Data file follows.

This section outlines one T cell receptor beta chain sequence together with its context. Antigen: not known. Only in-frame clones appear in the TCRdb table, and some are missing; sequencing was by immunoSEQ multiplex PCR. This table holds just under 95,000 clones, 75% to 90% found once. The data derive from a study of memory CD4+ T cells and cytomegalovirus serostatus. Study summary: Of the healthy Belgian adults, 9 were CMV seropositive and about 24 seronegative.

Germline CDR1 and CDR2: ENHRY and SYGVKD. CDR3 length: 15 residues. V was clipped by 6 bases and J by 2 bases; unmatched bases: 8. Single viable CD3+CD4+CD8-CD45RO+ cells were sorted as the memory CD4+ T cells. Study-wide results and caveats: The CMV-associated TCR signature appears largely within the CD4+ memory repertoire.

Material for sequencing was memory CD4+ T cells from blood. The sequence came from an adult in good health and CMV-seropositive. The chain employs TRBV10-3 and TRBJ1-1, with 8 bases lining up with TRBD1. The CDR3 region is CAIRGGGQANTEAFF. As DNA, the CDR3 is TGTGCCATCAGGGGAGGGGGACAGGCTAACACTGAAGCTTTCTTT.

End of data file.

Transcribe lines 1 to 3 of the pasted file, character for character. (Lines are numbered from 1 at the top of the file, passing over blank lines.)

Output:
This section outlines one T cell receptor beta chain sequence together with its context. Antigen: not known. Only in-frame clones appear in the TCRdb table, and some are missing; sequencing was by immunoSEQ multiplex PCR. This table holds just under 95,000 clones, 75% to 90% found once. The data derive from a study of memory CD4+ T cells and cytomegalovirus serostatus. Study summary: Of the healthy Belgian adults, 9 were CMV seropositive and about 24 seronegative.

Germline CDR1 and CDR2: ENHRY and SYGVKD. CDR3 length: 15 residues. V was clipped by 6 bases and J by 2 bases; unmatched bases: 8. Single viable CD3+CD4+CD8-CD45RO+ cells were sorted as the memory CD4+ T cells. Study-wide results and caveats: The CMV-associated TCR signature appears largely within the CD4+ memory repertoire.

Material for sequencing was memory CD4+ T cells from blood. The sequence came from an adult in good health and CMV-seropositive. The chain employs TRBV10-3 and TRBJ1-1, with 8 bases lining up with TRBD1. The CDR3 region is CAIRGGGQANTEAFF. As DNA, the CDR3 is TGTGCCATCAGGGGAGGGGGACAGGCTAACACTGAAGCTTTCTTT.